About National University of Singapore (NUS)

The National University of Singapore (NUS) is Singapore’s flagship university, which offers a global approach to education, research and entrepreneurship, with a focus on Asian perspectives and expertise. We have 17 faculties across three campuses in Singapore, with more than 40,000 students from 100 countries enriching our vibrant and diverse campus community. We have also established our NUS Overseas Colleges programme in more than 15 cities around the world.

Our multidisciplinary and real-world approach to education, research and entrepreneurship enables us to work closely with industry, governments and academia to address crucial and complex issues relevant to Asia and the world. Researchers in our faculties, 31 university-level research institutes, research centres of excellence and corporate labs focus on themes that include energy; environmental and urban sustainability; treatment and prevention of diseases; active ageing; advanced materials; risk management and resilience of financial systems; Asian studies; and Smart Nation capabilities such as artificial intelligence, data science, operations research and cybersecurity. For more information, please visit

About DBS Bank

DBS is a leading financial services group in Asia with a presence in 18 markets. Headquartered and listed in Singapore, DBS is in the three key Asian axes of growth: Greater China, Southeast Asia and South Asia. The bank's "AA-" and "Aa1" credit ratings are among the highest in the world. Recognised for its global leadership, DBS has been named “World’s Best Bank” by Euromoney, “Global Bank of the Year” by The Banker and “Best Bank in the World” by Global Finance.

DBS provides a full range of services in consumer, SME and corporate banking. As a bank born and bred in Asia, DBS understands the intricacies of doing business in the region’s most dynamic markets. DBS is committed to building lasting relationships with customers, and positively impacting communities through supporting social enterprises, as it banks the Asian way. It has also established a SGD 50 million foundation to strengthen its corporate social responsibility efforts in Singapore and across Asia. For more information, please visit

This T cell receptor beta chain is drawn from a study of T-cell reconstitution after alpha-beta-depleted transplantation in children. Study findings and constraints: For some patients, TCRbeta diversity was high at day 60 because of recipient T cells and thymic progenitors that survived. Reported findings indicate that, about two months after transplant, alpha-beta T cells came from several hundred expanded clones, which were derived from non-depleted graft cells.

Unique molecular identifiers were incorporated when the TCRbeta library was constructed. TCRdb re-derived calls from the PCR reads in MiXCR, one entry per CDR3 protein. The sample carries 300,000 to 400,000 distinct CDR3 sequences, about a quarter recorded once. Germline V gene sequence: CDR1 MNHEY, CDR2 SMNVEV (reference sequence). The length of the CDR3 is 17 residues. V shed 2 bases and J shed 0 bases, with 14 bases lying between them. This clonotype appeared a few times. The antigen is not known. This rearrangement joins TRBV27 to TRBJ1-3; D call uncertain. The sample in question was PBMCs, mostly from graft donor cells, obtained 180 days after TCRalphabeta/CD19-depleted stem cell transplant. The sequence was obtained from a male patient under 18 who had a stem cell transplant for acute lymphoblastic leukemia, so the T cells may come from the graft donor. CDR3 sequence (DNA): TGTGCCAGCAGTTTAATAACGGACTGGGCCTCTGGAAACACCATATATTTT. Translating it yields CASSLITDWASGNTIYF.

About Temasek

Temasek is an investment company with a net portfolio value of S$306 billion as at 31 March 2020. Our three roles as an Investor, Institution and Steward, as defined in our Temasek Charter, shape our ethos to do well, do right and do good. At Temasek, sustainability is at the core of everything we do. We actively seek sustainable solutions to address present and future challenges, as we capture investment and other opportunities that help to bring about a better, smarter and more sustainable world. For more information, please visit

For media queries, please contact:

Conservation International

Emmeline Johansen

Communications Director

Conservation International Asia-Pacific

Tel: +64 27 779 3401



DBS Bank

Amanda Fong

Group Strategic Marketing & Communications

Tel: +65 68782272 / +65 97209747



National University of Singapore

Denise YUEN                                                            

Manager, Office of University Communications                                    

National University of Singapore       

Tel: +65 6516 4470


Zhang Jie

Communications Lead, Centre for Nature-based Climate Solutions

National University of Singapore       

Tel: +65 6601 2370




Celine Koh

Communications Manager

Ecosperity Programme Office

Tel: +65 6828 2299 / +65 9753 0547


[1] IPCC. (2018). IPCC, 2018: Summary for Policymakers (Global Warming of 1.5°C. An IPCC Special Report on the Impacts of Global Warming of 1.5°C above Pre-Industrial Levels and Related Global Greenhouse Gas Emission Pathways, in the Context of Strengthening the Global Response to the Threat of Climate Change, Sustainable Development, and Efforts to Eradicate Poverty)

[2] Griscom, B. W., Busch, J., Cook-Patton, S. C., Ellis, P. W., Funk, J., Leavitt, S. M., Lomax, G., Turner, W. R., Chapman, M., Engelmann, J., Gurwick, N. P., Landis, E., Lawrence, D., Malhi, Y., Schindler Murray, L., Navarrete, D., Roe, S., Scull, S., Smith, P., … Worthington, T. (2020). National mitigation potential from natural climate solutions in the tropics. Philosophical Transactions of the Royal Society B: Biological Sciences, 375(1794), 20190126.

[3] Y. Zeng, T.V. Sarira, L.R. Carrasco, K.Y. Chong, D.A. Friess, J.S.H. Lee, P. Taillardat, T.A. Worthington, Y. Zhang, L.P. Koh. 2020. Economic and social constraints on reforestation for climate mitigation in Southeast Asia. Nature Climate Change 10:842–844.